Rise of the Argonauts
Publisher: Codemasters Price: �44.99 Format: Xbox 360 (also on PS3 and PC) Age rating: 18+ TAKING some liberties with its source material, Rise of the Argonauts is a sword-and-sandals epic that retells the story of Jason s pursuit of the Golden Fleece.
Format: Xbox 360 (also on PS3 and PC)
Age rating: 18+
TAKING some liberties with its source material, Rise of the Argonauts is a sword-and-sandals epic that retells the story of Jason's pursuit of the Golden Fleece.
This time, though, he's not trying to prove his right to be king - as the Classics would have it - but wanting to retrieve the fleece to bring his wife back to life. As such, it's the perfect excuse for Jason to assemble a party of adventurers, board the Argo, and head off for some fisticuffs.
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Slipping into the battle robes of Jason, the first couple of hours of this action role-playing game are spent dealing with the aftermath of your wife's death and tracking down her mysterious assassins. As well as quite a bit of sweeping up, there's an awful lot of talking to wade through. You see, Jason is more of a thinker than a fighter, and this is reflected in the structure of a game that concentrates on settling disputes by engaging in long-winded debates rather than using your mace, sword or spear to speed things up.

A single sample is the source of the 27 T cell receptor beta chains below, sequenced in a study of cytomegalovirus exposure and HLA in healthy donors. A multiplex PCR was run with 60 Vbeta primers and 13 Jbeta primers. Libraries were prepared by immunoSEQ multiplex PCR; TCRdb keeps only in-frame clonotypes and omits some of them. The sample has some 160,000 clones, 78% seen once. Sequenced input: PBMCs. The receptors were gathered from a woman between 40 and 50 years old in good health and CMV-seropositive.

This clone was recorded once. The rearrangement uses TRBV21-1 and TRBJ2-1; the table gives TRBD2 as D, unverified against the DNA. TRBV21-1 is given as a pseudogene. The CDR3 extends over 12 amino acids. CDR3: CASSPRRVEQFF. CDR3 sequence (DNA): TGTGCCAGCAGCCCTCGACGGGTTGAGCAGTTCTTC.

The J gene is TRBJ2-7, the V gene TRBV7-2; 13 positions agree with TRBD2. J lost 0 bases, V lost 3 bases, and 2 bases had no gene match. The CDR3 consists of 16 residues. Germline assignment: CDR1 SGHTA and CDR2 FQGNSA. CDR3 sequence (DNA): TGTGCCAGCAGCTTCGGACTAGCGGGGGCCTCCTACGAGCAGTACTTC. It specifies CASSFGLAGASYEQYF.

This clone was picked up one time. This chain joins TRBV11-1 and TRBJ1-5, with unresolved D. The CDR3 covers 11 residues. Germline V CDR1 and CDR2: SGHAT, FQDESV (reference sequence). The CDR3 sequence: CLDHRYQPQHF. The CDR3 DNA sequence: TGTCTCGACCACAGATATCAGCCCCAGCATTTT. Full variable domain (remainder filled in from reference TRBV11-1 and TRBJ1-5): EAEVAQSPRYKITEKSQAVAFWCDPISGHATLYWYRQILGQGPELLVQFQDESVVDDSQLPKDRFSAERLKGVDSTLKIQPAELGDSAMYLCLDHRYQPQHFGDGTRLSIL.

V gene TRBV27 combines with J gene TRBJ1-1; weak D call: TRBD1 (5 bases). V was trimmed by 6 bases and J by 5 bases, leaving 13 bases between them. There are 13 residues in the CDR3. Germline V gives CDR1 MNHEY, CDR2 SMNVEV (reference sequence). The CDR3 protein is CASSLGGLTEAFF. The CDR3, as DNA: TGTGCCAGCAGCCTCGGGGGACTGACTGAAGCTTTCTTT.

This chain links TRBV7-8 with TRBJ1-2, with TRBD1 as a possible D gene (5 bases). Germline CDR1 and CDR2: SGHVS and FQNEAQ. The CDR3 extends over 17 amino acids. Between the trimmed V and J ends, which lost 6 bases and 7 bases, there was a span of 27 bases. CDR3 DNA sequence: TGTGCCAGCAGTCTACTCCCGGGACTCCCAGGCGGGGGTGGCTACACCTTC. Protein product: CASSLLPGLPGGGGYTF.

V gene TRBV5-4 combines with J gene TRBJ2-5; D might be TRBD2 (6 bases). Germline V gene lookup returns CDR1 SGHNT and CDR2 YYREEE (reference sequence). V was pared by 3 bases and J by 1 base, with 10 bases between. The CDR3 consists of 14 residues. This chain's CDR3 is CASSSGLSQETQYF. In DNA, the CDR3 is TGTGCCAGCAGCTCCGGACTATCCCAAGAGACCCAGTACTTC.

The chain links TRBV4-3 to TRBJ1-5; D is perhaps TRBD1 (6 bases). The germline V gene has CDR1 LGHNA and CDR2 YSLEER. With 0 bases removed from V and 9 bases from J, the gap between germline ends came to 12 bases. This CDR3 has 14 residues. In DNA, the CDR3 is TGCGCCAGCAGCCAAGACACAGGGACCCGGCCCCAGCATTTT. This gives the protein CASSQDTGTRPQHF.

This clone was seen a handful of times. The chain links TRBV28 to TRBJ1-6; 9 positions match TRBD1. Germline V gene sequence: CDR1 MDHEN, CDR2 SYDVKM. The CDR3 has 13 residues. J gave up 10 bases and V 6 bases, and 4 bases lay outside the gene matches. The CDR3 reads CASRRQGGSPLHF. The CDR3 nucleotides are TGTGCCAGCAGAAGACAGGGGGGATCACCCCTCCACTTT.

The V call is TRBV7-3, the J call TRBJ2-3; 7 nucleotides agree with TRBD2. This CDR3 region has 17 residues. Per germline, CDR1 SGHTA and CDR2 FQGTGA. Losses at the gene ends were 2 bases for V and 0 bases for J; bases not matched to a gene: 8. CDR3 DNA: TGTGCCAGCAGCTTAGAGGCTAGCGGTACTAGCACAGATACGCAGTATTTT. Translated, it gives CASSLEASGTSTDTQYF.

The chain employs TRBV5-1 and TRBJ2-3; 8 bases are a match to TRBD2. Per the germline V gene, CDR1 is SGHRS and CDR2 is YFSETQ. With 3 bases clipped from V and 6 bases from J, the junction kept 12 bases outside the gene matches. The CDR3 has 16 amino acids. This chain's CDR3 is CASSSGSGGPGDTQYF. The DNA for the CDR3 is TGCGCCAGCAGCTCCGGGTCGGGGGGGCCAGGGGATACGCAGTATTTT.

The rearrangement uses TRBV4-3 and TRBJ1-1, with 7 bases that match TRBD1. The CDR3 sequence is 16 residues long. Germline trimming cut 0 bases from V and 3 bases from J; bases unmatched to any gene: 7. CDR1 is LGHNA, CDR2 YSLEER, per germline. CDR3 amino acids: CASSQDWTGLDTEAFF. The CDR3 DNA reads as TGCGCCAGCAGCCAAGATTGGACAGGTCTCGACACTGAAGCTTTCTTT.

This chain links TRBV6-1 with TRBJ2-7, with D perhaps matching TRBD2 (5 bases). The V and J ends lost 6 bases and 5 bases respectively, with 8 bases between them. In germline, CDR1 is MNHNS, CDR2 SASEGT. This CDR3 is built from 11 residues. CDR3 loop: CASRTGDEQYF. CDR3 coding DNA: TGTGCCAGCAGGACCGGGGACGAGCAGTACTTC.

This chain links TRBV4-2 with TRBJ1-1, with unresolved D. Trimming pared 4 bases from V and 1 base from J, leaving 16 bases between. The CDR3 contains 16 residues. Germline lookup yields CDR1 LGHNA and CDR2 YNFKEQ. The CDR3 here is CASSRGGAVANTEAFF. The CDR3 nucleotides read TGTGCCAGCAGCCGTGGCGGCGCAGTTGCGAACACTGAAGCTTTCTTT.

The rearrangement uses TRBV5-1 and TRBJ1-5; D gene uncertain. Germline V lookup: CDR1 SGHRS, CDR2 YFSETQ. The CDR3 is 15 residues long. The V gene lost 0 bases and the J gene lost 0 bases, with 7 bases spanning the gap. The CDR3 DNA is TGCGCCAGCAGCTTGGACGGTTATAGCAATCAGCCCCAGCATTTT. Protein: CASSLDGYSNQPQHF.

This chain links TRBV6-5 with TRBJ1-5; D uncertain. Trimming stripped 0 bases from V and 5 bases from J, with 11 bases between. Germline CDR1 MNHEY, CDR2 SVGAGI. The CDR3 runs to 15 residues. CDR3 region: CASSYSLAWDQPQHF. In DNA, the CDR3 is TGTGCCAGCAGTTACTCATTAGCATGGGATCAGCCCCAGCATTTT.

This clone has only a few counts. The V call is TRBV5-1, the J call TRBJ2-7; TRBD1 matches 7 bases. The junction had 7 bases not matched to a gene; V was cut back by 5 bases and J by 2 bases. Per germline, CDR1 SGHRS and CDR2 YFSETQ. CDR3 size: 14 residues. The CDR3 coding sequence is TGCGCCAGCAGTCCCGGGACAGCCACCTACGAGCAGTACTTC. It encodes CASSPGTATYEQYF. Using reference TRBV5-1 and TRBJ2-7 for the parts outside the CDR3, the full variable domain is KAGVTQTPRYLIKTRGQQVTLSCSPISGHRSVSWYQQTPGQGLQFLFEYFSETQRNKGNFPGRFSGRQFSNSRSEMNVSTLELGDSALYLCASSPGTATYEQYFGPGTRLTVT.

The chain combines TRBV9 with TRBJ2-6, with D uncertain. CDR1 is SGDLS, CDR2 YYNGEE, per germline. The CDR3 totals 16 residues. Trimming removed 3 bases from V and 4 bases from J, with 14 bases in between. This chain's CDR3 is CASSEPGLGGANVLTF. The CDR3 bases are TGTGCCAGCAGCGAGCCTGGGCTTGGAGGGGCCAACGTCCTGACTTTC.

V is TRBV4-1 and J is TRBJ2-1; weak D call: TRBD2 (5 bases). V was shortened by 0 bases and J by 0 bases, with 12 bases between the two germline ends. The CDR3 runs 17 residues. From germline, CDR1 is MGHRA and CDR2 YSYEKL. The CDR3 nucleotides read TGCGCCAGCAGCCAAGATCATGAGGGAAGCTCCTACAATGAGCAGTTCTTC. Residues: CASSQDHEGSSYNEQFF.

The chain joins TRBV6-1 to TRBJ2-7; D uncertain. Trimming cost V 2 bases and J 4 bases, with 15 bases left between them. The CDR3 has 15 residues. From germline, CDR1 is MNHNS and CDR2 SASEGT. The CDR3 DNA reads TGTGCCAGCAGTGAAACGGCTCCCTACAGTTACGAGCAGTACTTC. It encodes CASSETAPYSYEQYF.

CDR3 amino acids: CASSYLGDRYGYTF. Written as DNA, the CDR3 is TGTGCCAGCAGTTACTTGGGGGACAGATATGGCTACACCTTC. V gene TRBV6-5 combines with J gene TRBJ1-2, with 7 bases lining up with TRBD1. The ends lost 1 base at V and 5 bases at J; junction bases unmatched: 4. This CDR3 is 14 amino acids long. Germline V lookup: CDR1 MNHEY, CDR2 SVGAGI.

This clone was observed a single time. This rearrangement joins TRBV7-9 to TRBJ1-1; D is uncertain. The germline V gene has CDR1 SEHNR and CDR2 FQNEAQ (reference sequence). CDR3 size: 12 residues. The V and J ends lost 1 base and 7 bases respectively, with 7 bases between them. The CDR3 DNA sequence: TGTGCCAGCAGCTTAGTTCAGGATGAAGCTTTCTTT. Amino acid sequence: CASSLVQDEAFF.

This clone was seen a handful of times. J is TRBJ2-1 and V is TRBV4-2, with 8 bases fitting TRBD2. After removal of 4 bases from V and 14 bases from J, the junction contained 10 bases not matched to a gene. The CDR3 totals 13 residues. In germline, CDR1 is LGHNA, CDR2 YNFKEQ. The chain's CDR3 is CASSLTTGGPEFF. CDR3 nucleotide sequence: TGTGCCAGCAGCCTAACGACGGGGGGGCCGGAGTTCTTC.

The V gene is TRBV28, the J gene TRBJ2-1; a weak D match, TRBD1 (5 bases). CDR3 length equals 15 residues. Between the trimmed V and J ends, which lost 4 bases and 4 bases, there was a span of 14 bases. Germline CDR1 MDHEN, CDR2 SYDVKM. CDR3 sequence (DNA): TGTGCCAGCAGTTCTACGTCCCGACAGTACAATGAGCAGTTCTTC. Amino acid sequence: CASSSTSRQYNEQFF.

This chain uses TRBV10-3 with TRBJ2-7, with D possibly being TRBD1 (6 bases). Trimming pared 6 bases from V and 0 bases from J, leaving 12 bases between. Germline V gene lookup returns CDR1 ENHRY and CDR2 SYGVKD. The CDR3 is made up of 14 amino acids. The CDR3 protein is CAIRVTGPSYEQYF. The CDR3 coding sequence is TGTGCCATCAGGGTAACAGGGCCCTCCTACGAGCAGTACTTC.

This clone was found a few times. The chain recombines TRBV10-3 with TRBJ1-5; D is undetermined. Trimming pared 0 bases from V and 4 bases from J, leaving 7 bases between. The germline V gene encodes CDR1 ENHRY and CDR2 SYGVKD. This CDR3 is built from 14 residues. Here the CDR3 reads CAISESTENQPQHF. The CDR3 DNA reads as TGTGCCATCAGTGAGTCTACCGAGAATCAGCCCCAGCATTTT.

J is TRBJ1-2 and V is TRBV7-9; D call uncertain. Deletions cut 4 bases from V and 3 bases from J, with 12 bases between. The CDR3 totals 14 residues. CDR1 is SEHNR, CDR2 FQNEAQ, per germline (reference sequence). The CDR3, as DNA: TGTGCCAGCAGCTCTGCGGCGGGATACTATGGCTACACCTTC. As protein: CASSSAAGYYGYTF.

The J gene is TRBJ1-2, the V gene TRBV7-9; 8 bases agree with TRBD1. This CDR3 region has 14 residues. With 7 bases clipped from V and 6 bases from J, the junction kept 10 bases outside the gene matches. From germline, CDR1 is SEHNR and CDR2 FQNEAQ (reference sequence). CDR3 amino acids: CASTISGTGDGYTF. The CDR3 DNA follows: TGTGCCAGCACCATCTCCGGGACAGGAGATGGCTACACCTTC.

Once you've managed to set sail, things improve dramatically as you get the chance to engage in a series of button mashing encounters against all sorts of demons, centaurs and satyrs. While combat is little more than an elaborate game of rock-paper-scissors, there are plenty of opportunities to upgrade your weapons and armour. This is done through dedicating your heroic 'deeds' to four Greek gods - Ares, Athena, Hermes and Apollo -and being rewarded with favours that can be used to acquire new abilities. These include everything from health regeneration and power boosts to directing lightening strikes against your enemies. It's all a bit of window dressing though as you can charge through much of the game using just a handful of moves.
As much as we wanted to like Rise of the Argonauts it feels more like an interactive book than a hazardous quest into the unknown. It tries to combine the best bits from God of War and Mass Effect, but fails miserably and ends up being a bit of a Greek tragedy instead.